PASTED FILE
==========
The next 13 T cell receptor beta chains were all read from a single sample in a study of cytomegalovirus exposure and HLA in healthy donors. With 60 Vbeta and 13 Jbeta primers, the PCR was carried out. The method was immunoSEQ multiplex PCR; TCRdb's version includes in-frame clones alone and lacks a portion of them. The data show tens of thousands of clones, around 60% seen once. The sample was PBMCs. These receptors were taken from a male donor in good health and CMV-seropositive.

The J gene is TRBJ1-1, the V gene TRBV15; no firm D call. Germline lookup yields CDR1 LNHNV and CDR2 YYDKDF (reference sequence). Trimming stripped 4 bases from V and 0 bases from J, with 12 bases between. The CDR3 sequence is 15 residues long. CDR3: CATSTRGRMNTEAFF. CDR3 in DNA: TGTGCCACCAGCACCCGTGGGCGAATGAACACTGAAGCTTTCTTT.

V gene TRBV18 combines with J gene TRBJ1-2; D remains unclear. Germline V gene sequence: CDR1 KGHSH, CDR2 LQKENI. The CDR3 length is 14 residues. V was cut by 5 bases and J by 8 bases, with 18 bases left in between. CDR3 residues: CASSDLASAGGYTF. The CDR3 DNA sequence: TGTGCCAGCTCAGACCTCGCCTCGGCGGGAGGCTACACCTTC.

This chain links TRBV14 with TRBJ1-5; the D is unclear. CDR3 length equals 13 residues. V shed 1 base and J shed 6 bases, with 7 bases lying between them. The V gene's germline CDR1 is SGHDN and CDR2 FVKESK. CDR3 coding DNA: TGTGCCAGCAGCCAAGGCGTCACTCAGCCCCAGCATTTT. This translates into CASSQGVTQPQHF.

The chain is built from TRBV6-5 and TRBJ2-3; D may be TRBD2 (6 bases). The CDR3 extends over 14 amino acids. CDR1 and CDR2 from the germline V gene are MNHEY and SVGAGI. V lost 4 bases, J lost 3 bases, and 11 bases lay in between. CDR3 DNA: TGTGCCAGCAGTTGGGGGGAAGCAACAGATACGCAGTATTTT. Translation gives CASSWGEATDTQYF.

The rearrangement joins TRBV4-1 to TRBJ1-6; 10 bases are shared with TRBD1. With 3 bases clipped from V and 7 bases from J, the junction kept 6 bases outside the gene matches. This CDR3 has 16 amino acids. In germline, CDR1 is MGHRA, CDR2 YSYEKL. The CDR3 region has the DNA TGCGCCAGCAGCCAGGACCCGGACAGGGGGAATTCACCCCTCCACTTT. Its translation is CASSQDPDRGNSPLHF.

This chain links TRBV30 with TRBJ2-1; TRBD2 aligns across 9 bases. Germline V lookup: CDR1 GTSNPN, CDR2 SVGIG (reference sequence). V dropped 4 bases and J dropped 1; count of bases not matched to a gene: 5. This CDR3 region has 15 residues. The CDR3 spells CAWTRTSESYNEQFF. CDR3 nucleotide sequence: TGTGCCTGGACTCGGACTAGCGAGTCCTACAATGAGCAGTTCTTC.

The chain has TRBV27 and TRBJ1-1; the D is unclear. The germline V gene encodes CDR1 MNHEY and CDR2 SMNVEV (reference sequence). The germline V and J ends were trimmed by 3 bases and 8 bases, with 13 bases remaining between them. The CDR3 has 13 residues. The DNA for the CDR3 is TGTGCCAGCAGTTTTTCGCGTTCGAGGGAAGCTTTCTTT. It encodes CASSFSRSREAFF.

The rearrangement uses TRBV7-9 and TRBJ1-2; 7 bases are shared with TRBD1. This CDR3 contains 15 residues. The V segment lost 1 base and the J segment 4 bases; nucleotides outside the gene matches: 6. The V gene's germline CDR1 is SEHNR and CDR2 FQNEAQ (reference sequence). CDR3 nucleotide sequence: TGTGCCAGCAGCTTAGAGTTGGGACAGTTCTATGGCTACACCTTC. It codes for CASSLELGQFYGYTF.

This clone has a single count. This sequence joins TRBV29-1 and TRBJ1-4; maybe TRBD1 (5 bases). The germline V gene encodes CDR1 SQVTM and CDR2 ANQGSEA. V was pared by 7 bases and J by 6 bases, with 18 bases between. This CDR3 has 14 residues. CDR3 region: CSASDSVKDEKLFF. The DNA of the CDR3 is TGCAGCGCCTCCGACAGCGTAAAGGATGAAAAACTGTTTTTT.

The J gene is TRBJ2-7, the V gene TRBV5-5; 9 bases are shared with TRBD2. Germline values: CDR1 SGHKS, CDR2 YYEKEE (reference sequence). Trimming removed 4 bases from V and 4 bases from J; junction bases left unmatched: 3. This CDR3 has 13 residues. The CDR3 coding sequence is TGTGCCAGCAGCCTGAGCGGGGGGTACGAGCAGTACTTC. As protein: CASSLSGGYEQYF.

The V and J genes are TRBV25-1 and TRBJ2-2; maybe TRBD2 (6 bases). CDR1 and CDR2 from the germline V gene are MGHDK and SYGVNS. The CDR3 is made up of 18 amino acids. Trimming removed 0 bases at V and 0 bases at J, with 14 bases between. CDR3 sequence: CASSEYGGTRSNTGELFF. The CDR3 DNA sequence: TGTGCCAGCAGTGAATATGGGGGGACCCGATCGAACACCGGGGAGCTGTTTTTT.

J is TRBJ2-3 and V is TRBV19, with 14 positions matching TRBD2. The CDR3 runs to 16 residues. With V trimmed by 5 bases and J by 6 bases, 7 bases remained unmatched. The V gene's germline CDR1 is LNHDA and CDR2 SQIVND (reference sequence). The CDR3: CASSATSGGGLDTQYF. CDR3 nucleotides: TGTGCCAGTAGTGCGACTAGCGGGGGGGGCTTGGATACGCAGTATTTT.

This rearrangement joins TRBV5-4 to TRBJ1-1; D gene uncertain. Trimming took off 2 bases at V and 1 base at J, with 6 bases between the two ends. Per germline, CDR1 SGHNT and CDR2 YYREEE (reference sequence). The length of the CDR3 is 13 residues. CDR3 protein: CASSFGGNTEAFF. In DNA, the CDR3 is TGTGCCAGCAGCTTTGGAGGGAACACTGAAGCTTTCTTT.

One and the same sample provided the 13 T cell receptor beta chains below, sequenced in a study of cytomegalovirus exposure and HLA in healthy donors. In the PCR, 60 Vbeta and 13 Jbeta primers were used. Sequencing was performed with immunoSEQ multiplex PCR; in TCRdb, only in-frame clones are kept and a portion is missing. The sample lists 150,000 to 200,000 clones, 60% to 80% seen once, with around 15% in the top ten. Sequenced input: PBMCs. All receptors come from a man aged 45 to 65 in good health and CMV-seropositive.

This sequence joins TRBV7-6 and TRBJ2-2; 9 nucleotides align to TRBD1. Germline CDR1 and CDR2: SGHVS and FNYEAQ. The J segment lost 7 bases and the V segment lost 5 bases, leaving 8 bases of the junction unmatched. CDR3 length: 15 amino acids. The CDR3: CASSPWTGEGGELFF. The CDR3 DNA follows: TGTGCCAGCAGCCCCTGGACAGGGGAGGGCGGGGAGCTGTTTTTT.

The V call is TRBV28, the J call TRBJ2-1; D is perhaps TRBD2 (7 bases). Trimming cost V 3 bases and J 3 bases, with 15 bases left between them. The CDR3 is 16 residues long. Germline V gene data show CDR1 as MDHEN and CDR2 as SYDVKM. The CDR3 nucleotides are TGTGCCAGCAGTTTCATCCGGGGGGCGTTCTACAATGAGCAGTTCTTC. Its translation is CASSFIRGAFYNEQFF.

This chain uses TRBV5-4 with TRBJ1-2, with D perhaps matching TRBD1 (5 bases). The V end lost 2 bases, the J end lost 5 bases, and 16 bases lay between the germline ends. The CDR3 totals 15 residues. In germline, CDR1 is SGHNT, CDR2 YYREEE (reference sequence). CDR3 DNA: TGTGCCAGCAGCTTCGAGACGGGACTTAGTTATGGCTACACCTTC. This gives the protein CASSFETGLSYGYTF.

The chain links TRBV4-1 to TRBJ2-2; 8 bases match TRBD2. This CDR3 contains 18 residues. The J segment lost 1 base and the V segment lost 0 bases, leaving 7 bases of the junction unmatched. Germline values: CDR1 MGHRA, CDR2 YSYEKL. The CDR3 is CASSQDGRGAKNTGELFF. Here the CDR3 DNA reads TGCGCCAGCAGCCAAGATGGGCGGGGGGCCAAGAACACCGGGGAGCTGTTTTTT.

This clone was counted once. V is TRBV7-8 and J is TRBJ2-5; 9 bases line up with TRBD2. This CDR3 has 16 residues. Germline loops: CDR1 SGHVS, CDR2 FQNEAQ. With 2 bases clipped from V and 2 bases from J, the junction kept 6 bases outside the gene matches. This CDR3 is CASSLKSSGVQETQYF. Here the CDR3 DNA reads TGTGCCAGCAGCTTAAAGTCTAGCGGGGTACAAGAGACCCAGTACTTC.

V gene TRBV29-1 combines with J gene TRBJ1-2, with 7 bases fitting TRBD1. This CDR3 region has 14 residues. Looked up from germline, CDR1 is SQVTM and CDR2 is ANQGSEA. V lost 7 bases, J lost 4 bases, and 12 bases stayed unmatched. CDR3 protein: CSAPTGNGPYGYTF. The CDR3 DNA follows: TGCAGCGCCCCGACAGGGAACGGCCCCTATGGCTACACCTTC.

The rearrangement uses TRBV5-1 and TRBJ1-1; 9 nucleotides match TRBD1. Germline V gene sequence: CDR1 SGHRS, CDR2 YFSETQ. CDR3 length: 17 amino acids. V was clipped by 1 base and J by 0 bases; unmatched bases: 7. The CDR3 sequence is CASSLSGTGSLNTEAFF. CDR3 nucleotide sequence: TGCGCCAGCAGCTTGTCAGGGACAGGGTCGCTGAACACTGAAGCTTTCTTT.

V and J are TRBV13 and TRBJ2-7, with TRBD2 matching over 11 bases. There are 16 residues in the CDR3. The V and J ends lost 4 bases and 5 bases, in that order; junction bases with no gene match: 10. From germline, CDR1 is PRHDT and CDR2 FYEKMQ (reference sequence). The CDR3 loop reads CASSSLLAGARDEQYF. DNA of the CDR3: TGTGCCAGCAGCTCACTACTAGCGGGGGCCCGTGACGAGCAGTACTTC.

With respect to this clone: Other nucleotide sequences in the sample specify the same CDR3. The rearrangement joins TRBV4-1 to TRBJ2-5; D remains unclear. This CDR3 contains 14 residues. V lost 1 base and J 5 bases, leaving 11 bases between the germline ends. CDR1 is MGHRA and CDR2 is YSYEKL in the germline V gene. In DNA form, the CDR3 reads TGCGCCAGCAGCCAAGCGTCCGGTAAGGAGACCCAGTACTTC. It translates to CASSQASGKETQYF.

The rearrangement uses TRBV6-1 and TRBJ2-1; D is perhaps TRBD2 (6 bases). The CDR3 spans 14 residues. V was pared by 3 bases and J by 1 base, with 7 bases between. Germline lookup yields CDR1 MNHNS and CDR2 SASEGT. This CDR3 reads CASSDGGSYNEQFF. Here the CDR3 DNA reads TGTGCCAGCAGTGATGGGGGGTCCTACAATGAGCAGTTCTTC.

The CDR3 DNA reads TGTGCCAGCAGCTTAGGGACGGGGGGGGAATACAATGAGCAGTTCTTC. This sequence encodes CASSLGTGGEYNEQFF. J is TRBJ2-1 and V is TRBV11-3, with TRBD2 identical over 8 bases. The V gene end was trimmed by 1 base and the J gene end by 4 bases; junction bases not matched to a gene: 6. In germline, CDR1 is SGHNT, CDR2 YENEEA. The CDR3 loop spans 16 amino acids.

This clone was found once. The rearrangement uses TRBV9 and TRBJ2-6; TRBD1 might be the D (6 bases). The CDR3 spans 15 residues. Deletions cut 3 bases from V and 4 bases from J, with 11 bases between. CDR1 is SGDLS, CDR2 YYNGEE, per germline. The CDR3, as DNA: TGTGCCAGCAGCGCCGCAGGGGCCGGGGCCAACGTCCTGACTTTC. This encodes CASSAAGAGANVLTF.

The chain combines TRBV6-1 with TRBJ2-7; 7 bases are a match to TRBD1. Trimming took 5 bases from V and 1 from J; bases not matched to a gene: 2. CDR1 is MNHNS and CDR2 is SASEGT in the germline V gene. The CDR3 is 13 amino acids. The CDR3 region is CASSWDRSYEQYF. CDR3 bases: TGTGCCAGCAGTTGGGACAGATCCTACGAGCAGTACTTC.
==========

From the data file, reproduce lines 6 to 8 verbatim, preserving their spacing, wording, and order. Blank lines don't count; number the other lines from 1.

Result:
The rearrangement joins TRBV4-1 to TRBJ1-6; 10 bases are shared with TRBD1. With 3 bases clipped from V and 7 bases from J, the junction kept 6 bases outside the gene matches. This CDR3 has 16 amino acids. In germline, CDR1 is MGHRA, CDR2 YSYEKL. The CDR3 region has the DNA TGCGCCAGCAGCCAGGACCCGGACAGGGGGAATTCACCCCTCCACTTT. Its translation is CASSQDPDRGNSPLHF.

This chain links TRBV30 with TRBJ2-1; TRBD2 aligns across 9 bases. Germline V lookup: CDR1 GTSNPN, CDR2 SVGIG (reference sequence). V dropped 4 bases and J dropped 1; count of bases not matched to a gene: 5. This CDR3 region has 15 residues. The CDR3 spells CAWTRTSESYNEQFF. CDR3 nucleotide sequence: TGTGCCTGGACTCGGACTAGCGAGTCCTACAATGAGCAGTTCTTC.

The chain has TRBV27 and TRBJ1-1; the D is unclear. The germline V gene encodes CDR1 MNHEY and CDR2 SMNVEV (reference sequence). The germline V and J ends were trimmed by 3 bases and 8 bases, with 13 bases remaining between them. The CDR3 has 13 residues. The DNA for the CDR3 is TGTGCCAGCAGTTTTTCGCGTTCGAGGGAAGCTTTCTTT. It encodes CASSFSRSREAFF.